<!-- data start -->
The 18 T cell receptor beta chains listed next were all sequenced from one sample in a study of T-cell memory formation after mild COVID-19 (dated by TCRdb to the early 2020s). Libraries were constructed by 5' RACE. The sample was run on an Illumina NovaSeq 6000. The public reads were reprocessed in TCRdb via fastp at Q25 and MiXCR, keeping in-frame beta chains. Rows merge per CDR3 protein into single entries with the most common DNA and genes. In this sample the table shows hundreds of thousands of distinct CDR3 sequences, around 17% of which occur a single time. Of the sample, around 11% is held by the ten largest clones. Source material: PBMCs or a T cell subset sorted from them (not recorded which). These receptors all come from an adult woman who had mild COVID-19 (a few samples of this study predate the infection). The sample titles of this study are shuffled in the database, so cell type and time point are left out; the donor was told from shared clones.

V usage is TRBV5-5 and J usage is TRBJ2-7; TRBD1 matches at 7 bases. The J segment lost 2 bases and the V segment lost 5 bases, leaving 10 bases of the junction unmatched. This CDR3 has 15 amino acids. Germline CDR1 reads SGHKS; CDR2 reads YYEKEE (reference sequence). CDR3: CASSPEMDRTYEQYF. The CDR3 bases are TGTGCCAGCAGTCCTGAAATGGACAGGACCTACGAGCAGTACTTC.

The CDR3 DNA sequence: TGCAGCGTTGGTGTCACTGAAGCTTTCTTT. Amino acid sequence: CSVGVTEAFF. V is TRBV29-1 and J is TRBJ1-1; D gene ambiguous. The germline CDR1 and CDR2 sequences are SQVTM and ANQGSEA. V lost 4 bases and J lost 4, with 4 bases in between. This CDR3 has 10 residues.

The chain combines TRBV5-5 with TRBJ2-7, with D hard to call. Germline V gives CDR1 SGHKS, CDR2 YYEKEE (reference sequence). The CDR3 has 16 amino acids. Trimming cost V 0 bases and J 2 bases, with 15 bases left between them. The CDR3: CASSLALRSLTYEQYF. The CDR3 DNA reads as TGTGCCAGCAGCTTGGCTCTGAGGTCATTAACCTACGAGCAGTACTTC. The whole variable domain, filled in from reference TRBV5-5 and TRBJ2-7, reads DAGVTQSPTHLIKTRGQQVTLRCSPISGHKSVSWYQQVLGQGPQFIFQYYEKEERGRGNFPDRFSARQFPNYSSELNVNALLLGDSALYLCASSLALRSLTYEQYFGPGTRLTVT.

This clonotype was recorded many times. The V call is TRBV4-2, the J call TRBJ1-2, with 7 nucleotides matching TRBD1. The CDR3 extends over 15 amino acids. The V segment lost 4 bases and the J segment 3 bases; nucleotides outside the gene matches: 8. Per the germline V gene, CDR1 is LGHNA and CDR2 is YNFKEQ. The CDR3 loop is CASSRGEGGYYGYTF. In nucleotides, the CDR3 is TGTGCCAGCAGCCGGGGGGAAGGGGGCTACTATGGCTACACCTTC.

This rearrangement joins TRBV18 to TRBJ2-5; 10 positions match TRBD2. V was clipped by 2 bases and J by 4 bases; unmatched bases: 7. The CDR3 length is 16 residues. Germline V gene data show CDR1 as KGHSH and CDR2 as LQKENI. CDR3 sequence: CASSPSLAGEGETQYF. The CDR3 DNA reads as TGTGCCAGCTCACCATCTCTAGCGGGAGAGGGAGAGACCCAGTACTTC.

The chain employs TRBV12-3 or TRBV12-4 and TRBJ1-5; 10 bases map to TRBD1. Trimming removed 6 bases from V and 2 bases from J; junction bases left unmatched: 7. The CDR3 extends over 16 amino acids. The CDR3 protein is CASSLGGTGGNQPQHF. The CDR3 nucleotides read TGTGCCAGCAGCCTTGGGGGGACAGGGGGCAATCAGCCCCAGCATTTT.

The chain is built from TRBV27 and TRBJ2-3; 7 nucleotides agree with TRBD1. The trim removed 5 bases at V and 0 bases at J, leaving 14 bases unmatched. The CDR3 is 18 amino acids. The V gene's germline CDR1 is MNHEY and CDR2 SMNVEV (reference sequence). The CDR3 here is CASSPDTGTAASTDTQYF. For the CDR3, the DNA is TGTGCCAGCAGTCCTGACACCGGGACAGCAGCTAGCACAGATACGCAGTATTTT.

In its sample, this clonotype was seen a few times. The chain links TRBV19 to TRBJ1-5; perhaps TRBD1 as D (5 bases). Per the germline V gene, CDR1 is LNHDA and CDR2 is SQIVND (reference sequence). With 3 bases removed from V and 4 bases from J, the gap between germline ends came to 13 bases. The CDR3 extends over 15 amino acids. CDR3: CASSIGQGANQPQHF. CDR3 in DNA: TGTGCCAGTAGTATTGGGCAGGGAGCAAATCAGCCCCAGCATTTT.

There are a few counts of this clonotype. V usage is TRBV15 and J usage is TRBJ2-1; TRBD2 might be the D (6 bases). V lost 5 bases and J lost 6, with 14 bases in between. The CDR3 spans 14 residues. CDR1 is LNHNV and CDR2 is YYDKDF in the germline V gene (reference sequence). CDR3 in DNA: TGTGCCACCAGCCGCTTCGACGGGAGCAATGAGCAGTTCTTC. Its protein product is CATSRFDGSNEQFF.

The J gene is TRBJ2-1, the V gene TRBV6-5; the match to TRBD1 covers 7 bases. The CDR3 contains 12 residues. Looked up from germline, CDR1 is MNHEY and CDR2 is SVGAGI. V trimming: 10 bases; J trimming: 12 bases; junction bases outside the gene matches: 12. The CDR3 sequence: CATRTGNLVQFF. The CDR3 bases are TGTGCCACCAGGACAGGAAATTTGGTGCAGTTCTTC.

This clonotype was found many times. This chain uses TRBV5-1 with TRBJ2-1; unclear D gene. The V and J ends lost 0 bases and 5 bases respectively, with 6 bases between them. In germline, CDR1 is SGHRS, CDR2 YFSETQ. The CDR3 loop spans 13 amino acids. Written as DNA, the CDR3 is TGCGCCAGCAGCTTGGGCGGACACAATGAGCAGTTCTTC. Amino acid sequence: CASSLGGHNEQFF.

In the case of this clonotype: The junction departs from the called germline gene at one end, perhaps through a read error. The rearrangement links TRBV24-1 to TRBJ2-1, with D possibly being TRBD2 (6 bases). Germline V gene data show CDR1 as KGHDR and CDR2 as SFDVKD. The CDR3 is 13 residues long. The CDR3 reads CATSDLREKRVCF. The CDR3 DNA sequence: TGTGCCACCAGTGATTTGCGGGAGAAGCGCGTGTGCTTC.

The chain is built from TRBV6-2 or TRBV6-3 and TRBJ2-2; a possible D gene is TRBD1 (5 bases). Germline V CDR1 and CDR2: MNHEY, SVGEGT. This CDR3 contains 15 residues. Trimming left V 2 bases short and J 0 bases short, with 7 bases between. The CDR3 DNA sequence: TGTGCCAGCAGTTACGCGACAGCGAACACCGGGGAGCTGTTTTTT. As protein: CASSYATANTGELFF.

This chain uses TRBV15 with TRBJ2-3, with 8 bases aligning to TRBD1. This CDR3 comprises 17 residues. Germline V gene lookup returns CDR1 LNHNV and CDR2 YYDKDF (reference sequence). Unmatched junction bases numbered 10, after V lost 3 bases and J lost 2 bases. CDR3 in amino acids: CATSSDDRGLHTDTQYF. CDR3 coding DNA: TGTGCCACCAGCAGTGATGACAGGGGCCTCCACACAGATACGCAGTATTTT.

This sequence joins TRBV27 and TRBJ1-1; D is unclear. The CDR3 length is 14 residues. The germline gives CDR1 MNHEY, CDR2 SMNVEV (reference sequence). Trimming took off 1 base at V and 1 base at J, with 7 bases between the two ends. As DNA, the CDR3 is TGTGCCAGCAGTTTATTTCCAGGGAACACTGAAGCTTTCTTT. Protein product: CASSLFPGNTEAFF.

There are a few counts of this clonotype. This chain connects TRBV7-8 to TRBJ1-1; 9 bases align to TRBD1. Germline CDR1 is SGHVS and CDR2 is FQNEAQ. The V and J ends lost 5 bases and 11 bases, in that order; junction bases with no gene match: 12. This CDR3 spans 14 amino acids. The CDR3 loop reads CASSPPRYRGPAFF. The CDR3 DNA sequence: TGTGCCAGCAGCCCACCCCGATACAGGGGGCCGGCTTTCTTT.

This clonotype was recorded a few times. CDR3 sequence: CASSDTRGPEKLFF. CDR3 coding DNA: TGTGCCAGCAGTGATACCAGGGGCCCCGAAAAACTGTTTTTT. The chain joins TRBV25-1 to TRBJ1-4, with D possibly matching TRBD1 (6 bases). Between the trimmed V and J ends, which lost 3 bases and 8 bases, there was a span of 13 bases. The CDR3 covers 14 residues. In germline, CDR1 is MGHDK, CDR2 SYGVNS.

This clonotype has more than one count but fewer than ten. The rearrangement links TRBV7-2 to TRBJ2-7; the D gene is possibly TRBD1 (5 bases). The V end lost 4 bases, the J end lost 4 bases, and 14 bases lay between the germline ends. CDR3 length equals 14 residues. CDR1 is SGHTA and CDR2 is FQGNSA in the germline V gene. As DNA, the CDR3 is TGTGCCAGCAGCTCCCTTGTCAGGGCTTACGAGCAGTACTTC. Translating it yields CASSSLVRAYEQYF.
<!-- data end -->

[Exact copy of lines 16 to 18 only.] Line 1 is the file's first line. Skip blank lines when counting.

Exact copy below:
This sequence joins TRBV27 and TRBJ1-1; D is unclear. The CDR3 length is 14 residues. The germline gives CDR1 MNHEY, CDR2 SMNVEV (reference sequence). Trimming took off 1 base at V and 1 base at J, with 7 bases between the two ends. As DNA, the CDR3 is TGTGCCAGCAGTTTATTTCCAGGGAACACTGAAGCTTTCTTT. Protein product: CASSLFPGNTEAFF.

There are a few counts of this clonotype. This chain connects TRBV7-8 to TRBJ1-1; 9 bases align to TRBD1. Germline CDR1 is SGHVS and CDR2 is FQNEAQ. The V and J ends lost 5 bases and 11 bases, in that order; junction bases with no gene match: 12. This CDR3 spans 14 amino acids. The CDR3 loop reads CASSPPRYRGPAFF. The CDR3 DNA sequence: TGTGCCAGCAGCCCACCCCGATACAGGGGGCCGGCTTTCTTT.

This clonotype was recorded a few times. CDR3 sequence: CASSDTRGPEKLFF. CDR3 coding DNA: TGTGCCAGCAGTGATACCAGGGGCCCCGAAAAACTGTTTTTT. The chain joins TRBV25-1 to TRBJ1-4, with D possibly matching TRBD1 (6 bases). Between the trimmed V and J ends, which lost 3 bases and 8 bases, there was a span of 13 bases. The CDR3 covers 14 residues. In germline, CDR1 is MGHDK, CDR2 SYGVNS.